Managing pressure in the workplace

Managing pressure and preventing stress in the workplace is important for all organisations and managers have a vital role in making this happen. Sometimes, trying to help people who are experiencing stress can seem daunting and complicated – many managers are just unsure where to start or how to help. It may be reassuring to know that, whilst there are no quick fixes or magic bullets, there are real and practical things that you can do to reduce the likelihood of stress within your team or to support someone who is already experiencing stress.

One of the most important things for effective stress management and prevention is to identify the causes of pressure contributing to the feelings of stress. Whilst there are lots of different pressures that we all face, they can all generally fall into one or more of six areas – we call these the ‘six essentials’. If the six essentials are managed effectively and aren’t out of balance, the risk of stress goes down, team performance tends to go up and individuals feel higher levels of engagement and morale.

Being aware of how the six essentials might be affecting your team, regularly discussing any concerns team members may have about them and working together to find practical solutions to address any concerns is the best way of proactively reducing the risk of stress in your workplace.

Sometimes, it might not always be possible or practical to completely eliminate the source of pressure, but you can often have a real impact by exploring whether a change in one of the other six essentials could help the situation.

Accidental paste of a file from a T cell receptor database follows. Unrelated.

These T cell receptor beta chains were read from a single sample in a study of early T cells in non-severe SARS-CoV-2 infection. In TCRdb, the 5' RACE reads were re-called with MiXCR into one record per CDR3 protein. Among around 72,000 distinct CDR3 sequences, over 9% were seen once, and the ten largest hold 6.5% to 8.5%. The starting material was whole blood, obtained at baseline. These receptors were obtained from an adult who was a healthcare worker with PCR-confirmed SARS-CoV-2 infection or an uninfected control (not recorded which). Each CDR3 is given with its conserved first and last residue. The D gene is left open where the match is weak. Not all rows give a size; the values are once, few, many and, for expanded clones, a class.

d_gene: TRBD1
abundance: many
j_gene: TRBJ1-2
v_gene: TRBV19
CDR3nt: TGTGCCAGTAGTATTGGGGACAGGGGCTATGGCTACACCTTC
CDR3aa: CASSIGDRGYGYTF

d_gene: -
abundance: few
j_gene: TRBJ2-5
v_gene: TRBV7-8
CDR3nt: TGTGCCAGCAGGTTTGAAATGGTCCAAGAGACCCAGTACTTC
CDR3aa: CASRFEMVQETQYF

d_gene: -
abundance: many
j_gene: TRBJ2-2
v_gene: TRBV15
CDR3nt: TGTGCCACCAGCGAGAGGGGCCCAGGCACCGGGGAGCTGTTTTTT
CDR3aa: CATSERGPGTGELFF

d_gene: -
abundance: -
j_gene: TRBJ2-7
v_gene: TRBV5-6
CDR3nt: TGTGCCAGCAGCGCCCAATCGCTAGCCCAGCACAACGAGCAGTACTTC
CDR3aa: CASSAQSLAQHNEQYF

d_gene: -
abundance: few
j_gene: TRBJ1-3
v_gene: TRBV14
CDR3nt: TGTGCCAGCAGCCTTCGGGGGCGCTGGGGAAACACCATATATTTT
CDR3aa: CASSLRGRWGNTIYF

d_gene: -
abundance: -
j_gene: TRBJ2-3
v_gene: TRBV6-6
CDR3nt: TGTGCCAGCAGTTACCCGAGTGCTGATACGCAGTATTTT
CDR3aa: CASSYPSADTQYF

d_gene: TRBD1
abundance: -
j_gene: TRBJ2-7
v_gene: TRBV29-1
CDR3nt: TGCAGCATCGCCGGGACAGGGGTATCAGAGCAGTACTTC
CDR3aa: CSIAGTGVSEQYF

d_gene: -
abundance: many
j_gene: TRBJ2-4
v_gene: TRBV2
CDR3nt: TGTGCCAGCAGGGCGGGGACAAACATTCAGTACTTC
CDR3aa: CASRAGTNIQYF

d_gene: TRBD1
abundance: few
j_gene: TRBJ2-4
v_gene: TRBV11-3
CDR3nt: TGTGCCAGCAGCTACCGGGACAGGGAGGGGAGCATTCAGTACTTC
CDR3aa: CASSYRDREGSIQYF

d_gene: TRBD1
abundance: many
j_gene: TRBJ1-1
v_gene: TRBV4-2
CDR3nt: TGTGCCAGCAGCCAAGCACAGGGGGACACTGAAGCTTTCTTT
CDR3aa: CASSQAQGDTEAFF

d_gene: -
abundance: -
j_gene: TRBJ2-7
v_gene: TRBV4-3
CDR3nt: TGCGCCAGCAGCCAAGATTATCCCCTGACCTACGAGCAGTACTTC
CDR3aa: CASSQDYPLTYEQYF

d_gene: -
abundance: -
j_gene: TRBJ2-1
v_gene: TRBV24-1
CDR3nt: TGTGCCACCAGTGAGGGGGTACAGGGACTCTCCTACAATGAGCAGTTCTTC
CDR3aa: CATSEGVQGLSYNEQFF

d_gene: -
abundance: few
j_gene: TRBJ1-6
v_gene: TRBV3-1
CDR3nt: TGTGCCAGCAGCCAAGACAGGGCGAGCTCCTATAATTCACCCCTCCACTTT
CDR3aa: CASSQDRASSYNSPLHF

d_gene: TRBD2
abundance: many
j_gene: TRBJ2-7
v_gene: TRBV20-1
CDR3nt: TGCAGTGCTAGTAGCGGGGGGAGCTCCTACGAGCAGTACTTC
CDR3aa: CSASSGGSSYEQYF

Watch the following video for a brief overview of the six essential and take a closer look into each of them below.


The 'Six Essentials'...Control
The 'Six Essentials'...Job Security and Change
The 'Six Essentials'...Resources and Communication
The 'Six Essentials'...Work Demands
The 'Six Essentials'...Work Relationships
The 'Six Essentials'...Job Conditions

How can you assess the risk of stress?

The first step to reducing the risk of stress in the workplace is to identify the key pressure points for an employee, and understand why they feel pressured in that area using a stress risk assessment. A stress risk assessment can help form solutions to minimise the risk of stress, reduce the likelihood of employee absence, identify the need for occupational health or other forms of early intervention and potentially maximise their performance, moral and engagement at work. The stress risk assessment can also be used in the return to work process if an employee is returning from absence to support their recovery and avoid work related stress in the future.

A stress risk assessment is a tool specifically developed to provide line managers with a step by step guide to evaluate the following:

  • which of the six essentials of workplace stress are causing a pressure point
  • why the person feels that is a pressure
  • what can be done to alleviate pressure in that area and documenting what solutions are agreed. It’s important to note this is a negotiation between employee and line manager, and in some cases it may not be possible meet the absolute requests of the employee, but a compromise about any workplace adjustments should be reached. This process can also involve representatives from trade union or human resources
  • who will be responsible for ensuring the plan is put in place
  • how often the plan will be evaluated and who with

It’s important that any discussion is documented and regularly reviewed at agreed times so continual monitoring can identify any early issues and need for further support.

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